This book is dedicated to tennis parents who want to help their children on the tennis court. It is for every tennis parent; even the ones who do not know how to hold a racket in their hands but are huge fans of tennis and have a great understanding of the game, as well as the tennis parents who are recreational tennis players, tennis coaches, or parents who used to be competitive tennis players and are looking for some fun, creative, and helpful exercises on the tennis court.
This book may also be suitable for tennis coaches who are injured and are not allowed to hit tennis balls or move much on the court. Therefore, this book is for everyone who wants to spend some quality time on the tennis court with their children or students and help them grow. The book is also equipped with visuals for easy understanding of each exercise.
Urska Juric just recently published her first book, 24 Tennis Lessons, which is dedicated to coaches and consists of twenty-four one-hour-long fun and creative tennis lessons, including 111 exercises, with lessons divided into groups according to a child's age, ranging from five years and up.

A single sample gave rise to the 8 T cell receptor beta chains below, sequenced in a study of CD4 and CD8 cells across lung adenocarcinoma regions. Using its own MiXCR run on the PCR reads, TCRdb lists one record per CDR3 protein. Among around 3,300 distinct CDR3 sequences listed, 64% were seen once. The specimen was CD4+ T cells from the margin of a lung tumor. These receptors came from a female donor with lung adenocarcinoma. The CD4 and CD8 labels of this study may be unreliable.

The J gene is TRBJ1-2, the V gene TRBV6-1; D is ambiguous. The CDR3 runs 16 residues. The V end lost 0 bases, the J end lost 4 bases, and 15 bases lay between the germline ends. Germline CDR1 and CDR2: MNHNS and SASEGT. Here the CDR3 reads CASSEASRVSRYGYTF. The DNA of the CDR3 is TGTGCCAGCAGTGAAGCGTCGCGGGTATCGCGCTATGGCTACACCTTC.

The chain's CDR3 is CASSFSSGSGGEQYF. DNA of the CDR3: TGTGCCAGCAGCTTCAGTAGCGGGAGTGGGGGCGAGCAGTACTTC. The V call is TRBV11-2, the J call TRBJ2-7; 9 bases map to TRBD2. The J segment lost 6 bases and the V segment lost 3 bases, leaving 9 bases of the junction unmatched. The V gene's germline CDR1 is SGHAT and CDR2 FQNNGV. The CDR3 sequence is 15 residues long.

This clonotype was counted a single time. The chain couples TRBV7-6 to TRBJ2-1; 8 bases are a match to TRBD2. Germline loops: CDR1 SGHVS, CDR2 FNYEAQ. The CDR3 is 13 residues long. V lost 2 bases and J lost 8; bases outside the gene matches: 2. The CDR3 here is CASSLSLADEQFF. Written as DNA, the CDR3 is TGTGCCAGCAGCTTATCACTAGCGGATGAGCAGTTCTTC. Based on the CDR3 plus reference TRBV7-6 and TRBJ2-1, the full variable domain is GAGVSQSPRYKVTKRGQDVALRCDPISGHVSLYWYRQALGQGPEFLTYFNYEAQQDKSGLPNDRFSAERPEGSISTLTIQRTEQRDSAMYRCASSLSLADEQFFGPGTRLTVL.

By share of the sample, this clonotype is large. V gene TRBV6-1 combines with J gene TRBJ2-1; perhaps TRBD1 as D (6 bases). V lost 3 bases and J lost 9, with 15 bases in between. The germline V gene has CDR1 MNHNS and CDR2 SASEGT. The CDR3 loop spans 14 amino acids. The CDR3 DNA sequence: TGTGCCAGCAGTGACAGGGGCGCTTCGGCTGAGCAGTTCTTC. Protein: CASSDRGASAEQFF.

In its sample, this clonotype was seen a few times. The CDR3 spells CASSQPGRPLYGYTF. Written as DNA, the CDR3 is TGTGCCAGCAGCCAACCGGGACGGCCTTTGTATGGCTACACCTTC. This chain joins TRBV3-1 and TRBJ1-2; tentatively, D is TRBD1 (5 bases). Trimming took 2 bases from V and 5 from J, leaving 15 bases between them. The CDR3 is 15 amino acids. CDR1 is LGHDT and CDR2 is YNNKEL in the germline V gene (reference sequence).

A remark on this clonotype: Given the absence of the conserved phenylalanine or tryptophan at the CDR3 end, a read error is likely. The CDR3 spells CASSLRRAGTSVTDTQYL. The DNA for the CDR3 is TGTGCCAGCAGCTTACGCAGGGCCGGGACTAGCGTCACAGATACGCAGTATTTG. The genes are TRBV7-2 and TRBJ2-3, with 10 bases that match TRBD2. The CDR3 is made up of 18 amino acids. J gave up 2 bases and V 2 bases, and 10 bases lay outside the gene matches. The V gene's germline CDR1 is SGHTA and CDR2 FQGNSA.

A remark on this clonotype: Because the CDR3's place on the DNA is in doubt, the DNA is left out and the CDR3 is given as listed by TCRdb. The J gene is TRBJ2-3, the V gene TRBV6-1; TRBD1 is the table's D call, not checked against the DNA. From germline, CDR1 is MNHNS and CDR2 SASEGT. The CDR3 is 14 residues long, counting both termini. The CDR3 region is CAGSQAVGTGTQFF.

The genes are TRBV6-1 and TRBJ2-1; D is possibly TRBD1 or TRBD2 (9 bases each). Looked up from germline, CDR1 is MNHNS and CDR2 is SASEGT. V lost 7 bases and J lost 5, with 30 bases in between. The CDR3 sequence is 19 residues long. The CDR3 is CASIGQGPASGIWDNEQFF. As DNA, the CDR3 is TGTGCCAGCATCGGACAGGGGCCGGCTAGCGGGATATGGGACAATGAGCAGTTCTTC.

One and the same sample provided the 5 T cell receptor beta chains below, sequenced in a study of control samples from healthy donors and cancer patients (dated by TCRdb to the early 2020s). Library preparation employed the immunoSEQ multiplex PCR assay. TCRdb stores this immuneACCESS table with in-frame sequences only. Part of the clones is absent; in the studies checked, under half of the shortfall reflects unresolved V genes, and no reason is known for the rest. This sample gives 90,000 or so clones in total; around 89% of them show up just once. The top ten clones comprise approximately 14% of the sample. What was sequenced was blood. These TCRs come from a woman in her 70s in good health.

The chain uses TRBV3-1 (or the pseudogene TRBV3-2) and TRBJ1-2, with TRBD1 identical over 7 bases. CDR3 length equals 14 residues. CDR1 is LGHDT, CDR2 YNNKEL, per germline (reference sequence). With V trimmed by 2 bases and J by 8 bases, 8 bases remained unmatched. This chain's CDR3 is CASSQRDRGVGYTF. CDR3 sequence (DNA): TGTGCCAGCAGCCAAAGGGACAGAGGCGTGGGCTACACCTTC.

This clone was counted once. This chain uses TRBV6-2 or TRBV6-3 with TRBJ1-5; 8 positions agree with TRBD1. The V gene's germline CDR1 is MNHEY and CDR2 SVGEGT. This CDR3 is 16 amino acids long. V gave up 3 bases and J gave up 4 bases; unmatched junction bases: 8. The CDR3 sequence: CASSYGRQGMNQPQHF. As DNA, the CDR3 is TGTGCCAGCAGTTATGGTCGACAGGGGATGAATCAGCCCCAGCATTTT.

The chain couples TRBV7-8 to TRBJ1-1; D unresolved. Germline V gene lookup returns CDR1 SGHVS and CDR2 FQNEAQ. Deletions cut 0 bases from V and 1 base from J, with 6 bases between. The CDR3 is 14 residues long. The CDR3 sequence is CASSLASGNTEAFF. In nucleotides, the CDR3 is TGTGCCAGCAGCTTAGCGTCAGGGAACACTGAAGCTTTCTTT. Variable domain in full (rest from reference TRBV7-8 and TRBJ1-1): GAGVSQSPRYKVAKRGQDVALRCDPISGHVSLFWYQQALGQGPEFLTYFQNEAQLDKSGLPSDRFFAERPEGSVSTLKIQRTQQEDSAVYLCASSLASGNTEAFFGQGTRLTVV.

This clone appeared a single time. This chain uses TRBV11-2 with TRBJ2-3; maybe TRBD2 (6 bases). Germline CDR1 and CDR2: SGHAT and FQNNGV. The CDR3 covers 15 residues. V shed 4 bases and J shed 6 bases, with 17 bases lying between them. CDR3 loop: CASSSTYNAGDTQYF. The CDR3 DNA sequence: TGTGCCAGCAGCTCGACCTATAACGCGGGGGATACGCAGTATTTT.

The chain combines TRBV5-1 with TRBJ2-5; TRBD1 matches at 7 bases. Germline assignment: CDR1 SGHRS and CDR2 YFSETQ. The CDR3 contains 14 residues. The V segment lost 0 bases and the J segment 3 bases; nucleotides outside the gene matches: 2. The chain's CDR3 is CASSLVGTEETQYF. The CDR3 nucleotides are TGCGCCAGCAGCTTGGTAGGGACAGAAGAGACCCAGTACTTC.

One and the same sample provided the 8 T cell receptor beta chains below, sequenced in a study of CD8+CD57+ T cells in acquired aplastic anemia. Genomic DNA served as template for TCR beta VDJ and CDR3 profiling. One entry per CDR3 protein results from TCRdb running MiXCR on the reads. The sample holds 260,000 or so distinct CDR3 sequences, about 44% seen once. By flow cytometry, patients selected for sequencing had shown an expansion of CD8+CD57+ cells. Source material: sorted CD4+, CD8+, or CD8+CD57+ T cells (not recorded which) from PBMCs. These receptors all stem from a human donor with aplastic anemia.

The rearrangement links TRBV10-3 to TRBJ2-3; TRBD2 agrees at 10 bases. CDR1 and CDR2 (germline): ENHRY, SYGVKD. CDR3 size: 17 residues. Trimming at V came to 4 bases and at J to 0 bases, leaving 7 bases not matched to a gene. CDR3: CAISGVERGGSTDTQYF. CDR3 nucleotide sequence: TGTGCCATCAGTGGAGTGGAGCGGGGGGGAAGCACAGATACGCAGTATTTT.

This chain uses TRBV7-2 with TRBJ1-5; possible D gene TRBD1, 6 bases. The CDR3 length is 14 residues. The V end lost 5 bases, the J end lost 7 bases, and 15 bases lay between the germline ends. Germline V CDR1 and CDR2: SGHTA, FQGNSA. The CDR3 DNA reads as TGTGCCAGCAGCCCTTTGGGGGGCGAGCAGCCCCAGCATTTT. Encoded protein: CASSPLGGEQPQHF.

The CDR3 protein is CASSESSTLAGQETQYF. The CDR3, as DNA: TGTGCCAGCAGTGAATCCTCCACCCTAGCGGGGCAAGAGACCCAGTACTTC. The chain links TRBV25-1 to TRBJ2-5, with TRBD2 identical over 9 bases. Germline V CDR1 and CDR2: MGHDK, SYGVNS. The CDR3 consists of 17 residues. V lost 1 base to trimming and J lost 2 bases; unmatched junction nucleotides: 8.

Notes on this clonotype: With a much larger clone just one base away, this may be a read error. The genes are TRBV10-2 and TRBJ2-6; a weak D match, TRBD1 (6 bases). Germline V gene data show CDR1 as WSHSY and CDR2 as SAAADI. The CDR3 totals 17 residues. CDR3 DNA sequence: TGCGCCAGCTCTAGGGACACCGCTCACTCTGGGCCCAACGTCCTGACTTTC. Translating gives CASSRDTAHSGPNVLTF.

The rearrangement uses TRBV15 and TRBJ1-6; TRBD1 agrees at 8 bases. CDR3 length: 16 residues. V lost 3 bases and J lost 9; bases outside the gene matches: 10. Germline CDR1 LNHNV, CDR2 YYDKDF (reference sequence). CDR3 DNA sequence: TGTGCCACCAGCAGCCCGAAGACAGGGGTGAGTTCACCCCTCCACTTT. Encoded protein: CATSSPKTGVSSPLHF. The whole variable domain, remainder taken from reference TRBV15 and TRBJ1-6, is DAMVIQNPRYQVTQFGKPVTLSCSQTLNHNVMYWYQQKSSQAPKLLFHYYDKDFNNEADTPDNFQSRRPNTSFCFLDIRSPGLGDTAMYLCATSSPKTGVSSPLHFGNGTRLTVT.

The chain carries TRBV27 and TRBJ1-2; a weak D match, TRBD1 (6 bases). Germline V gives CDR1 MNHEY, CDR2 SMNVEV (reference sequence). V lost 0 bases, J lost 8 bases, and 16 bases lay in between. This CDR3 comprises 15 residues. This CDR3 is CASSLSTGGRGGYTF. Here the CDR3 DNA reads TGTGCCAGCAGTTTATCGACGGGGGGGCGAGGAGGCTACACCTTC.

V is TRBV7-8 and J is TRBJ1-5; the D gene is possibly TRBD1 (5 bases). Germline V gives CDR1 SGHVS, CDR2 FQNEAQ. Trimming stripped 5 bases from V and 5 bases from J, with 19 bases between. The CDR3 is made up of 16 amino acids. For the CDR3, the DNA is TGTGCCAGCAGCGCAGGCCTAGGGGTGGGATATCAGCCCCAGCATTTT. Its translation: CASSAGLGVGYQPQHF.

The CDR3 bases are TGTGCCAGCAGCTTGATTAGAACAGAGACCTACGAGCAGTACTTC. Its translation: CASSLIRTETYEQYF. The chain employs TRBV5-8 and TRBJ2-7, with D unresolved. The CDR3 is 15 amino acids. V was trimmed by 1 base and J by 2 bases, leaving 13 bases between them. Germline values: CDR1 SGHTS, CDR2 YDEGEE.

This book, Think Outside the Basket, is primarily dedicated to tennis parents. As Urska slowly cruised through her twenty-six years of tennis experience as a competitive tennis player and later as a coach, she noticed a few things that are true for almost every tennis parent. Tennis parents are very caring and passionate about their children's success on the tennis court. They really want their children to succeed and be happy and healthy individuals; however, many times, Urska noticed parents are the ones who don't get enough guidance and support with how to help their children on their tennis journey. She often encountered parents who really wanted to be involved in tennis practice, sometimes to the point where it hindered the coach's plan and authority on the court. Many coaches get frustrated, and in order to continue their practices, had to set strict bounders with parents, making the parents feel excluded, which in turn affects the overall coach-parent-child relationship. In other cases, coaches stopped working with children whose parents were hindering the lessons and progress due to over involvement during the lessons. There are many other cases without plausible solutions for the coach-parent relationship, and in the end, the child is the one who loses the most. This is why Urska wrote this book; because she wanted parents who feel the need to get involved to do it on a more helpful level. Therefore, this book is a collection of exercises a parent and child can do on the tennis court by themselves. All that is needed is a basket of tennis balls and a solid toss, which can be easily mastered. Children will be happy their parents are spending time with them, and at the same time, parents will feel useful and helpful. For some parents, this approach may decrease their tennis expenses or can be used when the coach is not available.